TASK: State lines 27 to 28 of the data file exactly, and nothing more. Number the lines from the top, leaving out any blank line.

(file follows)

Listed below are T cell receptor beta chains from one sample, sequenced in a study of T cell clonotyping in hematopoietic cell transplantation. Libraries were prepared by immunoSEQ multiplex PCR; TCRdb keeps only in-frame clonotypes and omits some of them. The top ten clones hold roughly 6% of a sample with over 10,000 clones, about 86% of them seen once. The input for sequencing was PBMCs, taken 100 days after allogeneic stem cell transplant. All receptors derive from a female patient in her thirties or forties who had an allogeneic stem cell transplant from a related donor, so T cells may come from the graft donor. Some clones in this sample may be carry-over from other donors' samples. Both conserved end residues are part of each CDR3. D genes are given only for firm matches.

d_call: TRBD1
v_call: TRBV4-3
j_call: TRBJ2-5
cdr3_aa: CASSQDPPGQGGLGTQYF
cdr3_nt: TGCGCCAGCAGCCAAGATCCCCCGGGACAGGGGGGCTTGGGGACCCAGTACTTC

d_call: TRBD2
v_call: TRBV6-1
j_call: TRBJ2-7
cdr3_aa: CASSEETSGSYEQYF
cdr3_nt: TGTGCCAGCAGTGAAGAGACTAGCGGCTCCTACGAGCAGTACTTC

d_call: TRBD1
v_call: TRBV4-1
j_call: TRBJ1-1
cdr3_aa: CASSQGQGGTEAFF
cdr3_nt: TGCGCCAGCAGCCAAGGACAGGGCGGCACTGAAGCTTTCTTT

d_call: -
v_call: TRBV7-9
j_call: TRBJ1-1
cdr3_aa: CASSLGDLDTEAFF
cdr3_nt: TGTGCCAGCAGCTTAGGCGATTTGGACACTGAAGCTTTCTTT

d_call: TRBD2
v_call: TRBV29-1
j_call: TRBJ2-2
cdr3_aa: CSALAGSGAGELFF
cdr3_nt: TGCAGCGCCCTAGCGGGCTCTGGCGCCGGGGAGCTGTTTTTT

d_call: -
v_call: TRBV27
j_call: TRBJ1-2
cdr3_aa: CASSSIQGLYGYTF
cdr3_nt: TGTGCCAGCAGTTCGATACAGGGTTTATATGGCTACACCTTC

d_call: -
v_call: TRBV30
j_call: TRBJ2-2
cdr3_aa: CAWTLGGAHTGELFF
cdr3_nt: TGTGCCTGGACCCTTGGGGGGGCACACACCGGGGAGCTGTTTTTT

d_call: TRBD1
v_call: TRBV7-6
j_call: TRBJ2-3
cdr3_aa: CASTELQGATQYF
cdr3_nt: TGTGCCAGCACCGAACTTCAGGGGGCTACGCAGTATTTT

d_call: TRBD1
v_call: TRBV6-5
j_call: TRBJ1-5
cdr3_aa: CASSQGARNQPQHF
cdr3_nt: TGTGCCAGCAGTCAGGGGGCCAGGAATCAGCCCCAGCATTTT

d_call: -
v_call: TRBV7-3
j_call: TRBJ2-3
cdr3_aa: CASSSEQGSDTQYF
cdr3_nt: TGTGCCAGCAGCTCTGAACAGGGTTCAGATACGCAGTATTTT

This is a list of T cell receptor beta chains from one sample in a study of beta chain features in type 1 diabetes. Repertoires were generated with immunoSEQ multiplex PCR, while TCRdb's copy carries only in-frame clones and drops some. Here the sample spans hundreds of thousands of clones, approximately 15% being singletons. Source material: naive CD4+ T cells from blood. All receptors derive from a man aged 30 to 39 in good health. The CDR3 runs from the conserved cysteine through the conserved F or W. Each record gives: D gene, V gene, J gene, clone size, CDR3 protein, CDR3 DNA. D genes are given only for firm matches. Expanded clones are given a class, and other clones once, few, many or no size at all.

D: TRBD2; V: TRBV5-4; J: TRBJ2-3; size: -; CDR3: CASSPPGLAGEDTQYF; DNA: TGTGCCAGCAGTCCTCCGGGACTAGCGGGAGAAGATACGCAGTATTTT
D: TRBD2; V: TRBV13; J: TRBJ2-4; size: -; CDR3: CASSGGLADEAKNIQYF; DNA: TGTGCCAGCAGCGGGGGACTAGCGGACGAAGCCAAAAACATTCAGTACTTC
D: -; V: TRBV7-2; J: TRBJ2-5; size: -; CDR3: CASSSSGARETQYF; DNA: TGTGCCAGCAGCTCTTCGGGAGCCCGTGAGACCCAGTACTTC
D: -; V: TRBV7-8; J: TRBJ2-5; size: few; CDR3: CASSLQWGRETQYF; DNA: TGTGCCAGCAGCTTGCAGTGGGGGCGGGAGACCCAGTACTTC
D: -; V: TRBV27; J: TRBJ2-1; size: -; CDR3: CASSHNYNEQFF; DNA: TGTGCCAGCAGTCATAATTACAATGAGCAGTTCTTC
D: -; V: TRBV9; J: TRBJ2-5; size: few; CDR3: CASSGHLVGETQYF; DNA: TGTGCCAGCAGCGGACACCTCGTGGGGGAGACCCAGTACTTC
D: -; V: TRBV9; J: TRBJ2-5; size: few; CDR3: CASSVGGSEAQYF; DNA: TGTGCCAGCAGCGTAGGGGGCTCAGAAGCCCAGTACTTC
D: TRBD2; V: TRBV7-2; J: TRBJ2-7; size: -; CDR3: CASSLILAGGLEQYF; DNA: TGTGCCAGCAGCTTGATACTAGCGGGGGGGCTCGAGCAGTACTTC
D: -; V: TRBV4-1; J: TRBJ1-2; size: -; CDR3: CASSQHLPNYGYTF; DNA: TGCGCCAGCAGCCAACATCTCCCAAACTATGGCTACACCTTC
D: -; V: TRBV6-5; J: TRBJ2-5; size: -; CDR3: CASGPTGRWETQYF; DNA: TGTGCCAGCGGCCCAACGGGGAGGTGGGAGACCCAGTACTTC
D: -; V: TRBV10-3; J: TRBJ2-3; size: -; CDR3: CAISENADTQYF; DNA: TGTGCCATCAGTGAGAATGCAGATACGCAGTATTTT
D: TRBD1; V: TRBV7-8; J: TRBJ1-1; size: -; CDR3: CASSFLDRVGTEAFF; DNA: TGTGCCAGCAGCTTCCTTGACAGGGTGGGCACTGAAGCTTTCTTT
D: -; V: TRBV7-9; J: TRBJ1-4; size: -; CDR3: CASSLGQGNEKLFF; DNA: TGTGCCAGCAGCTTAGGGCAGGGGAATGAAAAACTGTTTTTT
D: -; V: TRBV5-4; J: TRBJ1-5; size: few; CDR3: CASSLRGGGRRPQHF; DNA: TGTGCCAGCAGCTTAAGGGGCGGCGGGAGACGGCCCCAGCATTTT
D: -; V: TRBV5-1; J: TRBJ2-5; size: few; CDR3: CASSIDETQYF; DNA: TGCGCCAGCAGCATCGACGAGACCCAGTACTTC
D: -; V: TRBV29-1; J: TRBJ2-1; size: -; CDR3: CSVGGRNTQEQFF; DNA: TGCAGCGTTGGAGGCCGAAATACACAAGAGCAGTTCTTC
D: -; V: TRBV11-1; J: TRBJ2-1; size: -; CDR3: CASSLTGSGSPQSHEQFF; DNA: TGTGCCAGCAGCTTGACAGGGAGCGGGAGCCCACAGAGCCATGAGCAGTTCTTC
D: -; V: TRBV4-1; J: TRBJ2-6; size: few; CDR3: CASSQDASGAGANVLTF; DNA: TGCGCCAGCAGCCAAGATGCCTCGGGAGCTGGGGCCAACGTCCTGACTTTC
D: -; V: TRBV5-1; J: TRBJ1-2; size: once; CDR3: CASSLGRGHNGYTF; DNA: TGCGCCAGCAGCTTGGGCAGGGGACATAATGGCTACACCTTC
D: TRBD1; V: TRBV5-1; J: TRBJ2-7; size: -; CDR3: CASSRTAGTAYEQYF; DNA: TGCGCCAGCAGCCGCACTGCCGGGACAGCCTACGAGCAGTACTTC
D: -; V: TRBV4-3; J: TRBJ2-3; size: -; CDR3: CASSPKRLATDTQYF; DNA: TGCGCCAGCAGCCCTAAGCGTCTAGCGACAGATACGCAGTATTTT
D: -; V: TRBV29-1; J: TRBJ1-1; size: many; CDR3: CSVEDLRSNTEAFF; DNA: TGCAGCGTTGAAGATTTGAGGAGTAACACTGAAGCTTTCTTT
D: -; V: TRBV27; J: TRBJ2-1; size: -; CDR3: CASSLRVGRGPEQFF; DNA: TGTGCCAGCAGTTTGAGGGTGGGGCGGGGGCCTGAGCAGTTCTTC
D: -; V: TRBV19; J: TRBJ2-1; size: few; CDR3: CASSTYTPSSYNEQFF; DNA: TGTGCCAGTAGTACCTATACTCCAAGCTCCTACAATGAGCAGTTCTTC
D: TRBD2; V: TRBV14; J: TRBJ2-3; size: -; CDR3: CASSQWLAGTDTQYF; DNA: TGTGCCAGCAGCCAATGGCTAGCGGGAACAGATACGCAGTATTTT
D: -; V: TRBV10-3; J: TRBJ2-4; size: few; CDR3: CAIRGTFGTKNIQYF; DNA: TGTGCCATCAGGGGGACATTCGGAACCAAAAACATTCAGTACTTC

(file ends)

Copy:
d_call: -
v_call: TRBV27